Shoveling puts stress on your back due to the cold weather, weight of the snow, and improper shoveling ergonomics. Many people suffer from muscle strains, disc injuries, and even spinal fractures while shoveling snow. Some of the injuries are the result of excessive stress on spinal structures, and others occurring from slip and fall accidents.
Prior to shoveling, consider your heart health. Snow shoveling can put extra demands on your heart, especially if you have cardiovascular disease or other chronic health conditions, if you are over weight, or if you do not exercise regularly. If you question weather snow shoveling is safe for you, a better option might be hiring someone to do it for you. If you decide to shovel, pay attention to your body. Shortness of breath, dizziness, chest discomfort, or arm pain are all reasons to stop immediately and seek medical care.
Snow shoveling can be compared to weight lifting, and its aerobic aspect is similar to working out on a treadmill. Therefore, if you treat shoveling as you would an exercise workout, you will be safer.
• Warm up beforehand by taking an easy walk and stretching. Warm muscles are less prone to injury.
• Avoid smoking or consuming caffeine in prior to shoveling. They are stimulants that will raise your blood pressure and constrict your blood vessels. This will cause less blood to get your muscles, making them tighten up and become more vulnerable to injury.
• Drink plenty of water to prevent dehydration.
• Take breaks as needed to avoid excess strain.
Be sure to select the proper shovel. Plastic blades are lighter than metal, thereby decreasing the total load lifted. Smaller blades force you to lift less snow. Carrying a smaller load more often is safer for your back than a heavy load less often. Curved handles are more ergonomically correct than straight ones. Once you get a shovel, spray some silicone or cooking spray on the blade to prevent snow from sticking as much, making it easier to unload. Most importantly, you should use proper technique when shoveling:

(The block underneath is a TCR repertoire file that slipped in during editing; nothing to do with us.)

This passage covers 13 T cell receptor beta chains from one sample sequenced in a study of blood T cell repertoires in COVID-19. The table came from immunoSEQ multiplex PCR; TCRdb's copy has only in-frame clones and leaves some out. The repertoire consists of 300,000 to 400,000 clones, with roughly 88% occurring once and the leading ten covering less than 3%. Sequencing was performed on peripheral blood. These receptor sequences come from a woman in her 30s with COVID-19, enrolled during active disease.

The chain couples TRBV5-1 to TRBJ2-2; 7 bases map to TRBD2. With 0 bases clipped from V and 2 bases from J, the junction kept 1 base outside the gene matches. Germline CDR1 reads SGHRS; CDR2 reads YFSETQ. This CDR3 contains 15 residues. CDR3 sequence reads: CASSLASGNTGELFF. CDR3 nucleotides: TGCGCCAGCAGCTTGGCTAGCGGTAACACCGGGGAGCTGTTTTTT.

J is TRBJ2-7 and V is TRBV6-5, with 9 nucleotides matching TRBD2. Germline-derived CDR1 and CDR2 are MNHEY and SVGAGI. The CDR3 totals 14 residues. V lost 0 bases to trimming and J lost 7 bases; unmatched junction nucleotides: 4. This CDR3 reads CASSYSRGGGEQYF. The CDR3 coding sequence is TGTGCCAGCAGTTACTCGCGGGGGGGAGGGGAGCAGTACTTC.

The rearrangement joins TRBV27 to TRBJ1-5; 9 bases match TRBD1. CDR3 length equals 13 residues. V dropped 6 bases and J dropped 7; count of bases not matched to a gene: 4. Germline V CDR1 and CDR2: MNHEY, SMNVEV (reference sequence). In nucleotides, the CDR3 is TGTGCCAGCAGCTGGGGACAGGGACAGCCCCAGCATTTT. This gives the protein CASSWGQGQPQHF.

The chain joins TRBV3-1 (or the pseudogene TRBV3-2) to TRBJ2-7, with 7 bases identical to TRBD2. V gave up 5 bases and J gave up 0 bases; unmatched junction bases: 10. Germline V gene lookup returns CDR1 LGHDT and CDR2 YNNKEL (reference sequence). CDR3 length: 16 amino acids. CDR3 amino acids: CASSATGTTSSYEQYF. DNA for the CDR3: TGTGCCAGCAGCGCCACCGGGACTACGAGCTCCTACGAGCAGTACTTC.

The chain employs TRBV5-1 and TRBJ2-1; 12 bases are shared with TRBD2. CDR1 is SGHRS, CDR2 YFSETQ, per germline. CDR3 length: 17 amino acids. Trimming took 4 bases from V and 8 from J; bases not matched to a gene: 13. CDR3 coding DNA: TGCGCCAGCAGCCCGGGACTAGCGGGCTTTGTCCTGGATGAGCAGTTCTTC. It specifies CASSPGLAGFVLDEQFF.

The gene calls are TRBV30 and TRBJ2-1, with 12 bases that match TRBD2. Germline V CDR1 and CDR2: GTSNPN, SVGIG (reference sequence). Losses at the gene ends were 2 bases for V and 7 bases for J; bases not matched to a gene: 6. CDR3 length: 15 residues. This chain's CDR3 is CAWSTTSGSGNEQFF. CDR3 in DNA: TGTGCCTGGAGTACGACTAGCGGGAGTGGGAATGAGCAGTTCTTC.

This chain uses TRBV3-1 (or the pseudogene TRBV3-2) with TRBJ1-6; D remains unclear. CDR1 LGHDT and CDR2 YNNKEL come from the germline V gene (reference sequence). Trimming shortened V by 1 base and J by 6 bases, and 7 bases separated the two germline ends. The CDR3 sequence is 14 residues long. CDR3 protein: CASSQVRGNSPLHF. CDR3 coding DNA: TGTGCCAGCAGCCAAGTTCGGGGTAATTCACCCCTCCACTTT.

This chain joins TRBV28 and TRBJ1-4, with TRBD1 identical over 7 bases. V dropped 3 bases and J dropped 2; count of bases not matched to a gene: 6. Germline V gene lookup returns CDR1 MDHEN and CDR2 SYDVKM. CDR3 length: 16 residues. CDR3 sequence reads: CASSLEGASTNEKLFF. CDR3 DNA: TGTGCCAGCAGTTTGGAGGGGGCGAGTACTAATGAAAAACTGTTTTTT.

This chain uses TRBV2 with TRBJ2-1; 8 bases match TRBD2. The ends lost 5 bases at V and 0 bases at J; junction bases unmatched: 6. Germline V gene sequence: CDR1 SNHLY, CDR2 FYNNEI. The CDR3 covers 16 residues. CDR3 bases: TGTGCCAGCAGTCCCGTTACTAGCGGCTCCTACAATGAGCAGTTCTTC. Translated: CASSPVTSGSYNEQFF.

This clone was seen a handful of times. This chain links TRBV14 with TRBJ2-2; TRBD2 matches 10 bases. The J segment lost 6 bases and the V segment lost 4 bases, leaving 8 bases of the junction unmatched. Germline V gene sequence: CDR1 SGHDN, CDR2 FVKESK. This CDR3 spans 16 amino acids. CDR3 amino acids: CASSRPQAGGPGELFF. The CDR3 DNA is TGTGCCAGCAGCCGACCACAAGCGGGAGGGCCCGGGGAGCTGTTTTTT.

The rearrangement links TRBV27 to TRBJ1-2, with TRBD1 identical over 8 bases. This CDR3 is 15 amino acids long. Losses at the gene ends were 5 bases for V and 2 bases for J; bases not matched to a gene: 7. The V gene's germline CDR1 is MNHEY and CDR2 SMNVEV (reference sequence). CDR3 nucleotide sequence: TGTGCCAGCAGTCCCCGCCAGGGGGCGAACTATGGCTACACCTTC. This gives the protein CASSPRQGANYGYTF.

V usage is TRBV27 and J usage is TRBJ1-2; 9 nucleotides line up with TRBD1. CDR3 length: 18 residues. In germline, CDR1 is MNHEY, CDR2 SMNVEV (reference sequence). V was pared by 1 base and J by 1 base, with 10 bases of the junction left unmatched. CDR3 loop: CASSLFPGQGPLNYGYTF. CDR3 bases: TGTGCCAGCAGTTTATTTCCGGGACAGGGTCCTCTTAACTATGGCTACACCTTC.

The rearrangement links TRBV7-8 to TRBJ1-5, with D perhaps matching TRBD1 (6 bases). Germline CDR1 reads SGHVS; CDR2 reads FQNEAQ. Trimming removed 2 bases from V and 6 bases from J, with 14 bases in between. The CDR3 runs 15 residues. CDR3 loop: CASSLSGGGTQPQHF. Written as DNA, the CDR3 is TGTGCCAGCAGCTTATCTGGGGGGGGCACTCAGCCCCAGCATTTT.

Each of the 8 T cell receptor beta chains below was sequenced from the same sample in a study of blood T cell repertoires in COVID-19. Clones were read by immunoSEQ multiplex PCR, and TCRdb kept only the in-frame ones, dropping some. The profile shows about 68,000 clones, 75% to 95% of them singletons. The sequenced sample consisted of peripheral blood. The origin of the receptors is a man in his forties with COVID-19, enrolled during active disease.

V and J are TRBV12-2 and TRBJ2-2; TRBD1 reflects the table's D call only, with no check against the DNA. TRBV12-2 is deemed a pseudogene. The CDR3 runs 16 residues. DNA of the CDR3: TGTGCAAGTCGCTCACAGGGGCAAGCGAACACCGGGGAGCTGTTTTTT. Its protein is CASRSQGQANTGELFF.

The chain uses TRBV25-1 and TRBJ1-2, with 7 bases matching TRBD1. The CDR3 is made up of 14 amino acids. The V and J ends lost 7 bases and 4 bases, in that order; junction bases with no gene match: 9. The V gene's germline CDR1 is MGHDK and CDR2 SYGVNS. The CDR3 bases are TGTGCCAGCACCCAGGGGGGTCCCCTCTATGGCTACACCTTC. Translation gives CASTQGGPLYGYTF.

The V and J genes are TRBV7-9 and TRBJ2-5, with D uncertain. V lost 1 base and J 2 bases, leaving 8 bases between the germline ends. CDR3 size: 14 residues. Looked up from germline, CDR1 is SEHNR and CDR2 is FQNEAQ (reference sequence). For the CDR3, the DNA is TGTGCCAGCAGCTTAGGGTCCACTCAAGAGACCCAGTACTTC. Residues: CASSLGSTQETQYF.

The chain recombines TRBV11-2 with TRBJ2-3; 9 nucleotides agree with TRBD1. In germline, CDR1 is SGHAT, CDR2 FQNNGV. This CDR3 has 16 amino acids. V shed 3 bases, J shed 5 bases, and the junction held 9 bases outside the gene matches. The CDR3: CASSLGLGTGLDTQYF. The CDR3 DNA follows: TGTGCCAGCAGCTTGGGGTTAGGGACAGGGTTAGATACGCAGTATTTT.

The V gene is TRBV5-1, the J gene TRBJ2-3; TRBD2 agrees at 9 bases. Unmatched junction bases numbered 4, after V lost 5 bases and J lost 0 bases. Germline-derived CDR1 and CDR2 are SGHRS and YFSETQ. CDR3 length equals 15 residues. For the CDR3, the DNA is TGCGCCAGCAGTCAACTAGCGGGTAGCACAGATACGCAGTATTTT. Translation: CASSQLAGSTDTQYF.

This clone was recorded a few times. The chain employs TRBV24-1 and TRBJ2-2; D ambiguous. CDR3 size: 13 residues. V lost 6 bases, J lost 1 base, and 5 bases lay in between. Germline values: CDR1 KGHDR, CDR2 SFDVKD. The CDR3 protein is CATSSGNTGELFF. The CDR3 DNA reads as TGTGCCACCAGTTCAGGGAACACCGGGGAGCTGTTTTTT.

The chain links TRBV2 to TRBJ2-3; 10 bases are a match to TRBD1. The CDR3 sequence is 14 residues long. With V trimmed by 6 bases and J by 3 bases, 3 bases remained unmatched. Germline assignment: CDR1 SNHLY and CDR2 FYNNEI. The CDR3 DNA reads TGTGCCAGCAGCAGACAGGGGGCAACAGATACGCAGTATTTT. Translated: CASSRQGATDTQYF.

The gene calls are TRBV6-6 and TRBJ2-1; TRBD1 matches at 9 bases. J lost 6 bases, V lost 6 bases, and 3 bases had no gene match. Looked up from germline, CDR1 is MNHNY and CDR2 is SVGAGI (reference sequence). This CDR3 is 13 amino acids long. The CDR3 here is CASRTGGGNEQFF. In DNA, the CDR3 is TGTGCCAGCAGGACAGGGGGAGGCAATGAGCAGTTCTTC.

• Do not grip the handle with your hands close together. Some distance between your hands gives you more leverage and makes it easier to lift the snow.
• Lift properly. Stand with your feet shoulder-width apart. Keep the shovel close to your body. Bend at the knees, not at the waist. Tighten your stomach as you lift, to brace your back. Do not twist to dump the snow; turn your whole body and dump the snow in front of you.
• If there is a lot of snow, remove it in parts. Take off an inch, rest, and then do another inch.
• Wear good boots and / or spread sand or salt to help you maintain your balance.
• Switch hands frequently to work both sides of your body evenly.
Dealing with snow removal is a part of life here in Wisconsin. Some simple preparation can make it safer and more comfortable for you. If you do suffer a back injury from shoveling, call us at (414) 774-2300 as soon as possible. Injuries heal faster if they are cared for as soon as possible.
Abitol, Jean-Jacques, MD and Spinasanta, Susan. "Digging Your Way Through Winter: Tips for Snow Shovelling." Online at www.spineuniverse.com/displayarticle.php/article1412.html
"Shovelling Snow: Tips to Avoid Back Injury." Online at www.yna.org/new%20Pages/ComSaf.html
"Shovel Snow Safely: Get the Scoop." Online at www.edition.cnn.com/HEALTH/library/HQ/01398.html